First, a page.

Scafell Pike

Scaling 978 metres (3,209 feet), Scafell Pike is the highest mountain in England, situated in the Lake District National Park in Cumbria.

It is quite often confused with neighbouring Sca Fell, to which it is connected by the col of Mickledore. The name Pikes of Sca Fell was originally applied to all the peaks now known as Scafell Pike, Ill Crag and Broad Crag, which were considered subsidiary tops of Sca Fell. The contraction Scafell Pike originated as a mistake on an Ordnance Survey map, but is now standard.

Scafell Pike is one of a horseshoe of high fells, open to the south, surrounding the head of Eskdale. It stands on the west side of the cirque with Sca Fell to the south and Great End to the north. This ridge forms the watershed between Eskdale and Wasdale, lying to the west.

Scafell Pike also has outliers on both sides of the ridge. Lingmell, to the north west is invariably regarded as a separate fell, whilst Pen (760 m / 2,500 ft), a shapely summit above the Esk, is normally regarded as a satellite of the Pike. The splendidly un-anatomical Middleboot Knotts is a further top lying on the Wasdale slopes of Broad Crag, which is listed as a Nuttall.

The rocky summit plateau is fringed by crag on all sides with Pikes Crag and Dropping Crag above Wasdale and Rough Crag to the east. Below Rough Crag and Pen is a further level, named Dow Crag and Central Pillar on Ordnance Survey maps, although also known as Esk Buttress among climbers. Esk Buttress and Pikes Crag are notable rock climbing venues.

Broad Crag Col is the source of Little Narrowcove Beck in the east and of Piers Gill to the west. The latter winds its way around Lingmell to Wast Water through a spectacular ravine, which is one of the most impressive in the District. Broad Crag is a small top with its main face on the west and the smaller Green Crag looking down on Little Narrowcove. From Broad Crag the ridge turns briefly east across Ill Crag Col and onto the shapel pyrimidal summit of Ill Crag. Here the main crags are on the Eskdale side, Ill Crag having little footing in Wasdale.

Scafell Pike has a claim to the highest standing water anywhere in England, although Foxes Tarn on Sca Fell is of similar height. The waterbody in question is Broad Crag Tarn, which rather confusingly is on Scafell Pike proper rather than on Broad Crag. It lies about 820 m (2,700 ft), roughly a quarter of a mile south of the summit.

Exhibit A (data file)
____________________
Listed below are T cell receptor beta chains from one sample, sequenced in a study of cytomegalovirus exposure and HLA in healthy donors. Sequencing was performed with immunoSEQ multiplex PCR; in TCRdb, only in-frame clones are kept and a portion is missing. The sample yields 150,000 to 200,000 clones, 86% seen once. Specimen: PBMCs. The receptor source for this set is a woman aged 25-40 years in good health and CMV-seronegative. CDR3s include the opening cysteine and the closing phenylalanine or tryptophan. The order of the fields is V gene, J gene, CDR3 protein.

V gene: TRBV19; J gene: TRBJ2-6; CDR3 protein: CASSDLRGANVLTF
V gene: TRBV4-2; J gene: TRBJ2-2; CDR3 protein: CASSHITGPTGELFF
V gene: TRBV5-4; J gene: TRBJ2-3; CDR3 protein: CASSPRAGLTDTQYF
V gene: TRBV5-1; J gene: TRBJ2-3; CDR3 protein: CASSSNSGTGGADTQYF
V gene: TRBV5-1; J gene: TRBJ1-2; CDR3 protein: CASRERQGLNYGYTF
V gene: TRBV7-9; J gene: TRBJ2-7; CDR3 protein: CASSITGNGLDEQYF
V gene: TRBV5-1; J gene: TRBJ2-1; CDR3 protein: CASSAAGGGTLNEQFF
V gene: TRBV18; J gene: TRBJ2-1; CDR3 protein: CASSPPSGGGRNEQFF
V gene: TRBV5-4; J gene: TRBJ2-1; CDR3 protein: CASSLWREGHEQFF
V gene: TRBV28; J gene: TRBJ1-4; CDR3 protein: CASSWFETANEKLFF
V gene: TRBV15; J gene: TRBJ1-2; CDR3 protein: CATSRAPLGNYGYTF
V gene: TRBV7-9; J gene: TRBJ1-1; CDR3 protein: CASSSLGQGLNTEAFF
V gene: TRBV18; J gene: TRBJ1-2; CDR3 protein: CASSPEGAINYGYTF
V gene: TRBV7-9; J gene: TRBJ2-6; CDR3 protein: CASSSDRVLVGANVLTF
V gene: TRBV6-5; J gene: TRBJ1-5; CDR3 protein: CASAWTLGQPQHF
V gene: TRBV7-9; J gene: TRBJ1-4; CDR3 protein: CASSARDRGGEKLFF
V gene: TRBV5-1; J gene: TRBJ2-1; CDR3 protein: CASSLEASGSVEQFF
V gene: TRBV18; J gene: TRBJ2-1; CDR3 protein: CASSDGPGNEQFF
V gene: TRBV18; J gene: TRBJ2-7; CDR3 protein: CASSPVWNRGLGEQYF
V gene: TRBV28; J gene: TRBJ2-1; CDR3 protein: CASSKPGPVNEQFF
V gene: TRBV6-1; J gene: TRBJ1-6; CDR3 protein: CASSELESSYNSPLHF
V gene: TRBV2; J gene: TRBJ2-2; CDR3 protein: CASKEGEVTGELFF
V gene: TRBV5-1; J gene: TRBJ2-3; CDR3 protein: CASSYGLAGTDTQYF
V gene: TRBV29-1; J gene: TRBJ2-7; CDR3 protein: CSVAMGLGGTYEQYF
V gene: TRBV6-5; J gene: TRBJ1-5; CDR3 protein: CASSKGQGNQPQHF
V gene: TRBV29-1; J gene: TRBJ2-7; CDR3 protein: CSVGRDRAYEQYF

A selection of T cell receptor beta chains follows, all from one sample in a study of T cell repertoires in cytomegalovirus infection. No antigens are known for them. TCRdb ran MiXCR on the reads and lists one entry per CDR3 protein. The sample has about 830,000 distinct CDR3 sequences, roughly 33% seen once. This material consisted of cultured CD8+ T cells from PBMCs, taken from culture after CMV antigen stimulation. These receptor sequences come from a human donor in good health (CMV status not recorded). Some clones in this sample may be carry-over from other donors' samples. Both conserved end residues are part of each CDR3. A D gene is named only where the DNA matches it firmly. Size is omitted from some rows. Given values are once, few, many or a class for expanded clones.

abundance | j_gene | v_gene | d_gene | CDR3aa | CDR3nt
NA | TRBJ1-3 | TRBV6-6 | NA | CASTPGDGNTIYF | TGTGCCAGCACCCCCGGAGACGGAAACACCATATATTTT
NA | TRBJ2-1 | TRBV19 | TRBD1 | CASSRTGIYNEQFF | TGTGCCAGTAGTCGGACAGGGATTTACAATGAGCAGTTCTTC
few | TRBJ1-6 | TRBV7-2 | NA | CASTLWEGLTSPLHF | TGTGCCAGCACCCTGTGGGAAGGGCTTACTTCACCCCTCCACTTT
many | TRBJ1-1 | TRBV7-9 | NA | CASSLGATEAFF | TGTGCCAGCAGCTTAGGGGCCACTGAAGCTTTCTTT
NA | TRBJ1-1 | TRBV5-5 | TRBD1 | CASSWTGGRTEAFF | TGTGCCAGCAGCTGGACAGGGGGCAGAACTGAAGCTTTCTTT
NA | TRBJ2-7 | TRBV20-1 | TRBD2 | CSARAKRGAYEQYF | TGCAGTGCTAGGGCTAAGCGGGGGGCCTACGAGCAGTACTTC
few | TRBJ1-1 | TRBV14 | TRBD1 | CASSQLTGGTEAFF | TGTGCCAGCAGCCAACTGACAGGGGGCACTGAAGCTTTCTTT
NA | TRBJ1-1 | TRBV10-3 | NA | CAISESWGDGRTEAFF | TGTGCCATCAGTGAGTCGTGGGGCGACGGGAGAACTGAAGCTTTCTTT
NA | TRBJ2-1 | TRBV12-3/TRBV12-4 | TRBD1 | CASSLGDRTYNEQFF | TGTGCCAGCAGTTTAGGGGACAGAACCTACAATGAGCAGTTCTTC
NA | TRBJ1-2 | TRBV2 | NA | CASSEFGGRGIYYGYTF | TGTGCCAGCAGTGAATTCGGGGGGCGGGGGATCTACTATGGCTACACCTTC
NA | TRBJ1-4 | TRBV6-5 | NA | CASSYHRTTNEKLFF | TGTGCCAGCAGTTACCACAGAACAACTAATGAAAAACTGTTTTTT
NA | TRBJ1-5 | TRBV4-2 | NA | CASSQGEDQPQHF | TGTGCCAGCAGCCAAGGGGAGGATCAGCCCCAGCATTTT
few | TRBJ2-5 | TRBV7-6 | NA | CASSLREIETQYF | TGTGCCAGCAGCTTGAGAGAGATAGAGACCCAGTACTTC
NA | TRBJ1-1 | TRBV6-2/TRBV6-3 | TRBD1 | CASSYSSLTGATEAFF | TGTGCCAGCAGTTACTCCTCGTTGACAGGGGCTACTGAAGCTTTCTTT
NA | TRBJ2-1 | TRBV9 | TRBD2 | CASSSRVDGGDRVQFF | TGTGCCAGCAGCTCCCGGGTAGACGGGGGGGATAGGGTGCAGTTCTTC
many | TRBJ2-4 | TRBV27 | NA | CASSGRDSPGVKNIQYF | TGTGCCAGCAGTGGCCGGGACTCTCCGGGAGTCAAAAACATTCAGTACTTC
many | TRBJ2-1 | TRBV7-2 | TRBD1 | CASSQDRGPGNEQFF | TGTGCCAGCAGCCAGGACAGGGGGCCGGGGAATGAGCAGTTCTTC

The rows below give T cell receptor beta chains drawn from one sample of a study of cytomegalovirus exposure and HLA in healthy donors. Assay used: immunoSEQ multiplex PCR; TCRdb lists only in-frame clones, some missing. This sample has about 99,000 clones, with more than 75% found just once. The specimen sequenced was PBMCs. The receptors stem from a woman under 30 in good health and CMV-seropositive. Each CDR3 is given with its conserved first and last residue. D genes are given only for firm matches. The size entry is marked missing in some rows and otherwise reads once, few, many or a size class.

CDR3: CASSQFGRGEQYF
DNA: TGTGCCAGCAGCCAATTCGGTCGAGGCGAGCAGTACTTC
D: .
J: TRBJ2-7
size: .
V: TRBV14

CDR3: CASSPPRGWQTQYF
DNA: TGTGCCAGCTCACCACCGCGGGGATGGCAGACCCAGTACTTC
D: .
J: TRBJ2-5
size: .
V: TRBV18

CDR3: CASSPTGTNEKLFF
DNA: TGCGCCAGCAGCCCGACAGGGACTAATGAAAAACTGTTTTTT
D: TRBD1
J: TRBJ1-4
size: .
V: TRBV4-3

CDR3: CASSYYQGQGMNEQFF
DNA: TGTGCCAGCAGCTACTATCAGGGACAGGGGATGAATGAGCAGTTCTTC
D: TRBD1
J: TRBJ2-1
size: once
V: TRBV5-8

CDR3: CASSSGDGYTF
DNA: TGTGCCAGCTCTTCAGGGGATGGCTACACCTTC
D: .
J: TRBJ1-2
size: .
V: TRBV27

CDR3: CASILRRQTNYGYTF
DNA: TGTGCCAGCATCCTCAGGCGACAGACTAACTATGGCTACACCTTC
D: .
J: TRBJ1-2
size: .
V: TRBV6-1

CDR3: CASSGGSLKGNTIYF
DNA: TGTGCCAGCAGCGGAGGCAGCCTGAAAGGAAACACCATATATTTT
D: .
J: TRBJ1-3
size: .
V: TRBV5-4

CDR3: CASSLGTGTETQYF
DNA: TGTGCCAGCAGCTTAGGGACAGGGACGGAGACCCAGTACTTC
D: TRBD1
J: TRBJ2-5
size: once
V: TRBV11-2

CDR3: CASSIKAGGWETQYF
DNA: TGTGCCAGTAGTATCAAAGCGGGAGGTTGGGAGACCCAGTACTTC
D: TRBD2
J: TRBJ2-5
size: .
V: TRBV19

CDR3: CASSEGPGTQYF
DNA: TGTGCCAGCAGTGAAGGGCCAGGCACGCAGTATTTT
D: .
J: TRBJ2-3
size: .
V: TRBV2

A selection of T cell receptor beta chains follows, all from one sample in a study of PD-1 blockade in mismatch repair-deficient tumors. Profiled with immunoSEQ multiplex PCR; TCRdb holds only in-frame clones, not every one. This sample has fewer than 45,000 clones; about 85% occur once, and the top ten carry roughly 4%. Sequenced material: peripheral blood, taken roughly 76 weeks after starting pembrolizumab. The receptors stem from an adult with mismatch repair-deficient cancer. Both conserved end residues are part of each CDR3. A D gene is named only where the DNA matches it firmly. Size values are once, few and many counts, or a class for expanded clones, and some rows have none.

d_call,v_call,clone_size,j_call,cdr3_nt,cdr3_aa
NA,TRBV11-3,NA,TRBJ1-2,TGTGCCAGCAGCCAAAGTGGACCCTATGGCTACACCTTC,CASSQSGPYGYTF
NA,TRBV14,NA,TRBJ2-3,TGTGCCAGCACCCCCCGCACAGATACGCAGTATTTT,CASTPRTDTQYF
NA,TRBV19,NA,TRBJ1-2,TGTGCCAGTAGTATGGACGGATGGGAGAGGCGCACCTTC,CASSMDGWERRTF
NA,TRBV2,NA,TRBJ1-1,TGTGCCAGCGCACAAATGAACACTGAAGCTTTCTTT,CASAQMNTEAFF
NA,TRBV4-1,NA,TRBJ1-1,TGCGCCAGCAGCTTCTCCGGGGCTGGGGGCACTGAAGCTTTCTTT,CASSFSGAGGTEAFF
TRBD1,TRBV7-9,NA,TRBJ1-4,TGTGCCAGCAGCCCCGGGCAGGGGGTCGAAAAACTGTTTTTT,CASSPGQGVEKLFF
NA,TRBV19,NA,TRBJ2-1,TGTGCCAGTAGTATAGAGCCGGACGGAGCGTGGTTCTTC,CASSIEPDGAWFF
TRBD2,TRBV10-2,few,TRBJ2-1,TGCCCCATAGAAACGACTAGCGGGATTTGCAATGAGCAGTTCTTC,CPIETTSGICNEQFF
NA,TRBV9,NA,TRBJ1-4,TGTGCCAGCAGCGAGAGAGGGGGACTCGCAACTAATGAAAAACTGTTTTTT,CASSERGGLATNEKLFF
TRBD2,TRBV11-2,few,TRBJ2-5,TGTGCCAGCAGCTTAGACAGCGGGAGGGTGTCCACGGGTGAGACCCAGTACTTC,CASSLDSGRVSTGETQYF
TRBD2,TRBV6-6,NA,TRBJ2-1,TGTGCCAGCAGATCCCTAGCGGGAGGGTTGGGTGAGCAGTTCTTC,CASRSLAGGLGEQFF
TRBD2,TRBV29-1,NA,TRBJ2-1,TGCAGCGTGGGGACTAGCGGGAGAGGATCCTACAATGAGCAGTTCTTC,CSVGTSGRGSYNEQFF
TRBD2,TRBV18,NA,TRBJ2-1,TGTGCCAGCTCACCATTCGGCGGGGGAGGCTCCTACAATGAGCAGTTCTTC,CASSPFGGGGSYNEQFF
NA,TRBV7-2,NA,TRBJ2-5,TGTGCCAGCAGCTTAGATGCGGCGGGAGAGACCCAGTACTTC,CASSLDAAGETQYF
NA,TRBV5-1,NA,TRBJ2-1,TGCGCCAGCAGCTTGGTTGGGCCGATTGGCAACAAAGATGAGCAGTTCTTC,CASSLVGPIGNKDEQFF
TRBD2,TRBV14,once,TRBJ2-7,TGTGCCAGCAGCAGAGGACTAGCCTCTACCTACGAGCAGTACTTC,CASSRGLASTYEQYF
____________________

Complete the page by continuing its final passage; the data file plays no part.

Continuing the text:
The summit ridge from Ill Crag to Mickledore is notoriously stony, the surface being composed in numerous places of fields of boulders. Paths are not marked by normal soil erosion, but by coloured marks on the rock following the passage of many thousands of booted feet.

The summits of Ill and Broad Crags are bypassed by the ridge path, but it does lead unerring to the highest point. This bears an Ordnance Survey triangulation column next to a massive cairn. This is not now in the best of repair, but is unmistakable from any distance, still six feet high and considerably greater in diameter. A small distance away is the lower south peak, a place to escape the crowds and marvel at the views over Eskdale.

Scafell Pike comprises of igneous rock dating from the Ordovician geologically part of the Borrowdale Volcanics. The summit plateau of Scafell pike, and that of other neighbouring peaks, is covered with shattered rock debris which provide the highest altitude example of a summit boulder field in England.

North of the summit are a quantityof high altitude gills which flow into Lingmell Beck. These are good examples in Cumbria for this type of gill and are also biologically important due to their richness of species.

Climbing of the Pike is most often attempted from Wasdale Head at the north end of Wastwater to the west of the Pike. On summer weekends, many, many people can be found attempting this steep but straightforward walk. An alternative climb from Wasdale approaches up a hanging valley whose head is at Mickledore, which is itself ascended, before following the path from Sca Fell to the Pike.

A more difficult, but scenically far superior, approach begins at Seathwaite Farm at the end of Borrowdale, proceeding via Styhead Tarn, then taking the Corridor Route, formerly known as the Guides Route, a delightful walk along the western flank of the Sca Fell massif with intimate views of the mountain, before joining the route from Wasdale close to the peak.

The return journey can then be made along a high ridge, which takes in any or all of the neighbouring summits of Broad Crag, Ill Crag, Great End, Allen Crags and Glaramara. Another route from Borrowdale, longer but perhaps less exhausting than that via the Corridor Route, runs from Seathwaite via Grains Gill and the high pass of Esk Hause.

A further ascent can be made from Langdale. From the Old Dungeon Ghyll hotel, the route winds up alongside Rossett Gill, which perhaps has a more fearsome reputation than it deserves, past Angle Tarn and then onto Esk Hause before joining a rocky path to the top.

Energetic and enthusiastic walkers can vary the return route by climbing Esk Pike and Bowfell from Esk Hause and then come down the Bowfell Band. Another variant which avoids simply returning down Rossett Gill is to head north at the Angle Tarn, over Rossett Pike to join The Cumbrian Way, and descend via Stake Pass which adds about a mile to the walk. The full distance is about 21 kilometres. Esk Hause is also accessible from Styhead Tarn, which makes it another possible route from Seathwaite.

A further ascent can be made from Eskdale, the longest and most arduous way up but it has some very spectacular scenery. The route follows the River Esk as far as the Great Moss boggy plateau, where you then have a choice of ascending steeply up to Mickledore, the low ridge between Sca Fell and Scafell Pike, or following the Esk to its source at Esk Hause.

Reference: Wikipedia – under the GNU Free Doc Licence